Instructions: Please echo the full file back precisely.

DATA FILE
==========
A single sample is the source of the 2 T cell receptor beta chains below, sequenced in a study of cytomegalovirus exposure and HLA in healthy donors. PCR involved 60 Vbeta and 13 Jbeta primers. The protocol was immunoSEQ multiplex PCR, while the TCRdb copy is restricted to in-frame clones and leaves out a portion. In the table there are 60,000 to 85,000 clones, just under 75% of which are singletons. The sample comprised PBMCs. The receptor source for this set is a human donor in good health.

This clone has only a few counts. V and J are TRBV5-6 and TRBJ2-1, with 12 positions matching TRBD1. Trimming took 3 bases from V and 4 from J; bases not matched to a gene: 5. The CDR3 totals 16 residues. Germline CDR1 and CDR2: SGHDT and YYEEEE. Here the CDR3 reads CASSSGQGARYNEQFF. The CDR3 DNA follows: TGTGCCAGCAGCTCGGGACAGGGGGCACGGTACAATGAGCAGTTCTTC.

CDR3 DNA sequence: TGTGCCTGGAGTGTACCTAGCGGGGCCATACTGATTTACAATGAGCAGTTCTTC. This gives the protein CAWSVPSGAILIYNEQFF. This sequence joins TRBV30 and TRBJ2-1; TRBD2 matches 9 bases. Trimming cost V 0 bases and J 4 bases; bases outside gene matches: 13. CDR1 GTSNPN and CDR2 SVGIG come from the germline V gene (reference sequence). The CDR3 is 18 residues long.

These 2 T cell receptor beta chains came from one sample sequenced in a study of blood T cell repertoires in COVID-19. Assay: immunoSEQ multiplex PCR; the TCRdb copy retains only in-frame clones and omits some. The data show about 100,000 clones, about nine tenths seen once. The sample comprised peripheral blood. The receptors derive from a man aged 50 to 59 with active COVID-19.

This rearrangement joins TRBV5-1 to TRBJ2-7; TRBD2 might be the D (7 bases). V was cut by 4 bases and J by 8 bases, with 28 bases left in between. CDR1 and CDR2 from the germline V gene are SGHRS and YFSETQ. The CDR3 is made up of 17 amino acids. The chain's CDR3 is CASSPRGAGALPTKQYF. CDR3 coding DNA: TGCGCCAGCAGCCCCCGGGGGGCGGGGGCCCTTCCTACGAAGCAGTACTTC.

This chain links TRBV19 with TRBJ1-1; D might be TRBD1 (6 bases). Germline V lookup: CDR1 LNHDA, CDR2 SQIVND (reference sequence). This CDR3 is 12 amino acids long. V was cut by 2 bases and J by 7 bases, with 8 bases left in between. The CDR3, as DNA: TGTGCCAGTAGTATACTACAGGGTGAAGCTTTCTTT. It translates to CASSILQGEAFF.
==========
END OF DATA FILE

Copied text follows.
A single sample is the source of the 2 T cell receptor beta chains below, sequenced in a study of cytomegalovirus exposure and HLA in healthy donors. PCR involved 60 Vbeta and 13 Jbeta primers. The protocol was immunoSEQ multiplex PCR, while the TCRdb copy is restricted to in-frame clones and leaves out a portion. In the table there are 60,000 to 85,000 clones, just under 75% of which are singletons. The sample comprised PBMCs. The receptor source for this set is a human donor in good health.

This clone has only a few counts. V and J are TRBV5-6 and TRBJ2-1, with 12 positions matching TRBD1. Trimming took 3 bases from V and 4 from J; bases not matched to a gene: 5. The CDR3 totals 16 residues. Germline CDR1 and CDR2: SGHDT and YYEEEE. Here the CDR3 reads CASSSGQGARYNEQFF. The CDR3 DNA follows: TGTGCCAGCAGCTCGGGACAGGGGGCACGGTACAATGAGCAGTTCTTC.

CDR3 DNA sequence: TGTGCCTGGAGTGTACCTAGCGGGGCCATACTGATTTACAATGAGCAGTTCTTC. This gives the protein CAWSVPSGAILIYNEQFF. This sequence joins TRBV30 and TRBJ2-1; TRBD2 matches 9 bases. Trimming cost V 0 bases and J 4 bases; bases outside gene matches: 13. CDR1 GTSNPN and CDR2 SVGIG come from the germline V gene (reference sequence). The CDR3 is 18 residues long.

These 2 T cell receptor beta chains came from one sample sequenced in a study of blood T cell repertoires in COVID-19. Assay: immunoSEQ multiplex PCR; the TCRdb copy retains only in-frame clones and omits some. The data show about 100,000 clones, about nine tenths seen once. The sample comprised peripheral blood. The receptors derive from a man aged 50 to 59 with active COVID-19.

This rearrangement joins TRBV5-1 to TRBJ2-7; TRBD2 might be the D (7 bases). V was cut by 4 bases and J by 8 bases, with 28 bases left in between. CDR1 and CDR2 from the germline V gene are SGHRS and YFSETQ. The CDR3 is made up of 17 amino acids. The chain's CDR3 is CASSPRGAGALPTKQYF. CDR3 coding DNA: TGCGCCAGCAGCCCCCGGGGGGCGGGGGCCCTTCCTACGAAGCAGTACTTC.

This chain links TRBV19 with TRBJ1-1; D might be TRBD1 (6 bases). Germline V lookup: CDR1 LNHDA, CDR2 SQIVND (reference sequence). This CDR3 is 12 amino acids long. V was cut by 2 bases and J by 7 bases, with 8 bases left in between. The CDR3, as DNA: TGTGCCAGTAGTATACTACAGGGTGAAGCTTTCTTT. It translates to CASSILQGEAFF.